I have witnessed what are called, P.I.s.  A P.I. stands for Physical Incident or Physical Intervention and is an excuse for irritable staff to physically bully students who they don't like.  They would yell, "DIAL 9" over the radio and restrain student's with other staff member.  It was over the top excessive."

      –Max R. (the same, second, Max R.) (via email, used with permission)

  • Well I was sent by my IEP, which meant my stay at Logan River Academy was funded by them, the transportation was arranged by them, and they determined how long I was enrolled at LRA.  Officially on paper, I had an IEP for diagnosed depression.  My psychiatrist at the time was the one who recommended getting an IEP so schools would accommodate to my needs and make it easier for me to attend school, because he found the depression to be debilitating.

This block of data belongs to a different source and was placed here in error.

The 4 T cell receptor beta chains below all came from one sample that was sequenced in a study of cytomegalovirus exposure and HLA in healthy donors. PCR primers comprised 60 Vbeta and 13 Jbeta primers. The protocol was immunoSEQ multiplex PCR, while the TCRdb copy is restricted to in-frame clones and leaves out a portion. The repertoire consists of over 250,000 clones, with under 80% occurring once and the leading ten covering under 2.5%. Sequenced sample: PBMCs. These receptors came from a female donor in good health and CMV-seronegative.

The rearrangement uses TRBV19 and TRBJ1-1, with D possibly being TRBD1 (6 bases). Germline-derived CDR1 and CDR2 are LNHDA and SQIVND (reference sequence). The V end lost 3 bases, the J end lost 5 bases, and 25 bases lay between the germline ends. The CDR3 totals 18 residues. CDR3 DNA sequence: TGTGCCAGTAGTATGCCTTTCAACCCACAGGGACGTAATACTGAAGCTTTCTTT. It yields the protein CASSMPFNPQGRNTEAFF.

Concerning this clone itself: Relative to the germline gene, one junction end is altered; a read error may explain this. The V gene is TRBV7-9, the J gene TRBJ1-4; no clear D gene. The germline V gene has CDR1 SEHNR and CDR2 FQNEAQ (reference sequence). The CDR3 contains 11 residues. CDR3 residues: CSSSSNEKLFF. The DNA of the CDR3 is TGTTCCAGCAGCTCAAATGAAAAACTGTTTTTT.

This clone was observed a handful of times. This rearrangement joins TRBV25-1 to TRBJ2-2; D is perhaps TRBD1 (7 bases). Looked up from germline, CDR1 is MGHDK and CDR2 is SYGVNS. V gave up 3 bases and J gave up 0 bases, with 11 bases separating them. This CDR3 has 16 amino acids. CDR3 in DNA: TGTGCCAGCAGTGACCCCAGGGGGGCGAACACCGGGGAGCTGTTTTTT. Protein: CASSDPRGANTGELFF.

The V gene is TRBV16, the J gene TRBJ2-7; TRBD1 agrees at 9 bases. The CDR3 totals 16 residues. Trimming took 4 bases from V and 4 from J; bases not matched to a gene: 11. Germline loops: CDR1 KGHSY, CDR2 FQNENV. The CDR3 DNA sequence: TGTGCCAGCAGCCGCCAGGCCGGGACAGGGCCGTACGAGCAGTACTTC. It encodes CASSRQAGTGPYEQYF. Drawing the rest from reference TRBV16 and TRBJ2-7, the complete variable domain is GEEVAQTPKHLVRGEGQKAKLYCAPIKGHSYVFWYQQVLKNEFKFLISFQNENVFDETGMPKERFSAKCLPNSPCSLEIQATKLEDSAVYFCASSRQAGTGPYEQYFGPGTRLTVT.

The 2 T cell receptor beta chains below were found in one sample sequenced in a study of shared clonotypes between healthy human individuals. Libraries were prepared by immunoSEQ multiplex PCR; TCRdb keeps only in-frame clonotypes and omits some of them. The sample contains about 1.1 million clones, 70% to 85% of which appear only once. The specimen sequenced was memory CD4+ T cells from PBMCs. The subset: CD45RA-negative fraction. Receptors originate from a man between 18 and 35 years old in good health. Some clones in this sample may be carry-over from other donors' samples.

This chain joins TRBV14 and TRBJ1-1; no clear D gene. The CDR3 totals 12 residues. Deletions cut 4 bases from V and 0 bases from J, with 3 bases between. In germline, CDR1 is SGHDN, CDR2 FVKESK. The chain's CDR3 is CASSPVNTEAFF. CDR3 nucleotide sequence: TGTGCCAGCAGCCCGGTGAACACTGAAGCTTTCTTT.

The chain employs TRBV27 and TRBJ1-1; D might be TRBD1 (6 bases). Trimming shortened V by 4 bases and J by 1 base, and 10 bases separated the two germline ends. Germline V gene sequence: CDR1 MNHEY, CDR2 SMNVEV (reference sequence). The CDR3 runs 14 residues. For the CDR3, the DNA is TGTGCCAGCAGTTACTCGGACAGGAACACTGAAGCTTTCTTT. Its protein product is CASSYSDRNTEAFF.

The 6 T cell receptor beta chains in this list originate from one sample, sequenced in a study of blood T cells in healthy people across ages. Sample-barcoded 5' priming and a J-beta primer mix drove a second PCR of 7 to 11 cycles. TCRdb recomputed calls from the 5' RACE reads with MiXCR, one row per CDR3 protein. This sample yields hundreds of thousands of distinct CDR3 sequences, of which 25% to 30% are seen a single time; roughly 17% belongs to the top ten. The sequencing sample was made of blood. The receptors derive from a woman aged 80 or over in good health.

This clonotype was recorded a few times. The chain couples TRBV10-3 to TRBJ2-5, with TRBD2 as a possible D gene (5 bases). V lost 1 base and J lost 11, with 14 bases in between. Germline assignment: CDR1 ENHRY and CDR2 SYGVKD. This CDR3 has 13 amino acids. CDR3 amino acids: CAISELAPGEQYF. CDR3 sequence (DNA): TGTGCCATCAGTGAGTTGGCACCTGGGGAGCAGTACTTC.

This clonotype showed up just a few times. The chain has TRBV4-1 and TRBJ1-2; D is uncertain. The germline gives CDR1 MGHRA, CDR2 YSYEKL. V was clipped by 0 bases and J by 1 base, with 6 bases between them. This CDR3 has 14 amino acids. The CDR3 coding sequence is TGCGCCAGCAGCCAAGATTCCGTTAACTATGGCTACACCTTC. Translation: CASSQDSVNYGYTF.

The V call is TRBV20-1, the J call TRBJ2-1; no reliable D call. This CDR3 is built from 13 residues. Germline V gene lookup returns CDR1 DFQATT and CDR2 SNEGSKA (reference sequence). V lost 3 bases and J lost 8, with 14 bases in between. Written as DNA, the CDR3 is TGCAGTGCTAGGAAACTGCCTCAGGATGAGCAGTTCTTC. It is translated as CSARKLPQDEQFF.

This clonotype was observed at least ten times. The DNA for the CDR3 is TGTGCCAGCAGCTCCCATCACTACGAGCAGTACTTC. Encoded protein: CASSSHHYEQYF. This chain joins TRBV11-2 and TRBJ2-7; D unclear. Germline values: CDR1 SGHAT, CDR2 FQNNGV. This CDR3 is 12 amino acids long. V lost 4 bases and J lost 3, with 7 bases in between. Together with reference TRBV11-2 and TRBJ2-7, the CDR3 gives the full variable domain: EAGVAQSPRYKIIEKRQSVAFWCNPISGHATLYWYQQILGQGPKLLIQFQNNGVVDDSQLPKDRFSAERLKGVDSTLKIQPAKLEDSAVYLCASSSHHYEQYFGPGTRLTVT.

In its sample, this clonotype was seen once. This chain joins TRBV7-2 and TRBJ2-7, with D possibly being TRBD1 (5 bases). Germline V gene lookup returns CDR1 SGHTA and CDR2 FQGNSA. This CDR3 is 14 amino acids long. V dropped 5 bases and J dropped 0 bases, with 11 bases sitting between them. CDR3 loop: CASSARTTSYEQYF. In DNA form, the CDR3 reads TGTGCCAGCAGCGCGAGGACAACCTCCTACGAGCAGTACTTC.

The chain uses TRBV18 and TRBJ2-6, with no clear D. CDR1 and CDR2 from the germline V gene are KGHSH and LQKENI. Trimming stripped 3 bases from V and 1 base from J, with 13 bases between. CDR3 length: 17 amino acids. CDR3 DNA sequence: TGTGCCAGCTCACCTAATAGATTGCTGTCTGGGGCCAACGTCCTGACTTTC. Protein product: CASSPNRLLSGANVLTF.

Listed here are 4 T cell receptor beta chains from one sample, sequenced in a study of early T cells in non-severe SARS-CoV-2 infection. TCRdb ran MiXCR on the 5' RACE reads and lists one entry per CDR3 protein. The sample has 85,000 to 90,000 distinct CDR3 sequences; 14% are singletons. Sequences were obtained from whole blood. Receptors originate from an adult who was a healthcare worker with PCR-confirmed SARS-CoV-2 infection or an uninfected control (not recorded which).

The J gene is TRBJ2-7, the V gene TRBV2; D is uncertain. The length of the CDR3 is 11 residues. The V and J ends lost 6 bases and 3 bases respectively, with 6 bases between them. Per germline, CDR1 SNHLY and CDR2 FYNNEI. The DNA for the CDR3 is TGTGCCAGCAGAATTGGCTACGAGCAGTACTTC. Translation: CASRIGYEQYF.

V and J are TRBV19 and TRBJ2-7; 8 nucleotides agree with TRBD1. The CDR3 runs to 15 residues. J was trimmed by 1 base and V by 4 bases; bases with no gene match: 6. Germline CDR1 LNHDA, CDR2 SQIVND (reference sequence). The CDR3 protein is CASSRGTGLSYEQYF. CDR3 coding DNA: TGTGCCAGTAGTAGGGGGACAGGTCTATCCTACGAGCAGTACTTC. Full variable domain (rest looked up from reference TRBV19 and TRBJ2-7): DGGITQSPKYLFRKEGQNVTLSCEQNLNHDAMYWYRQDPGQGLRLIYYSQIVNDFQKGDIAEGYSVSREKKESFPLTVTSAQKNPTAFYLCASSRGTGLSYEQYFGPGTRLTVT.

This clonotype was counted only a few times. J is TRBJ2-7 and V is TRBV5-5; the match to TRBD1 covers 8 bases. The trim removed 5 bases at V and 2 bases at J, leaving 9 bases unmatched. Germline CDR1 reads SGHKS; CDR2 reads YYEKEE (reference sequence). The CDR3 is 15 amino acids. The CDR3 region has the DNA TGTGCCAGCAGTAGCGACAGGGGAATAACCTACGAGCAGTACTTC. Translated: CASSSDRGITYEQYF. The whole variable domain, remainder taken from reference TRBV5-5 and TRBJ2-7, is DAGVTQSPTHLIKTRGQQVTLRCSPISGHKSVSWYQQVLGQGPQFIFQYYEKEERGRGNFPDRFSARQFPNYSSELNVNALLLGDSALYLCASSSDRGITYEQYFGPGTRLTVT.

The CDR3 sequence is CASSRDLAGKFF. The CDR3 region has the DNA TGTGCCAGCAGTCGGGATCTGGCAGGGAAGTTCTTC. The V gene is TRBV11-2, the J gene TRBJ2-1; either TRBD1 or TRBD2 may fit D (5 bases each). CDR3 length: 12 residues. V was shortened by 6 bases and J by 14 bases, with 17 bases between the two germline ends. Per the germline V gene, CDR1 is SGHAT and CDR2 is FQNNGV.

And it was.  I struggled with everyday life things, even attending class was extremely stressful for me.  Although I think he was trying to help, I didn't know know that having an IEP would eventually allow them to send me to Logan River Academy.

    Yes, escort services are common for kids being sent to residential treatment facilities.

    I was woken up at about four in the morning with two strangers in my room.  A female and a large male.  Escort agencies purposely hire physically intimating males to scare the kids into compliance.

    They didn't tell me where I was going, just that I was going to Utah.  I was only allowed to change.  Maybe it was because I was exhausted, or maybe it was because I understood I didn't have a choice, but I didn't resist.  I didn't speak on the way to the airport, just cried quietly.  They mostly acted like I didn't exist, gossiping and laughing with each other about past kids they escorted.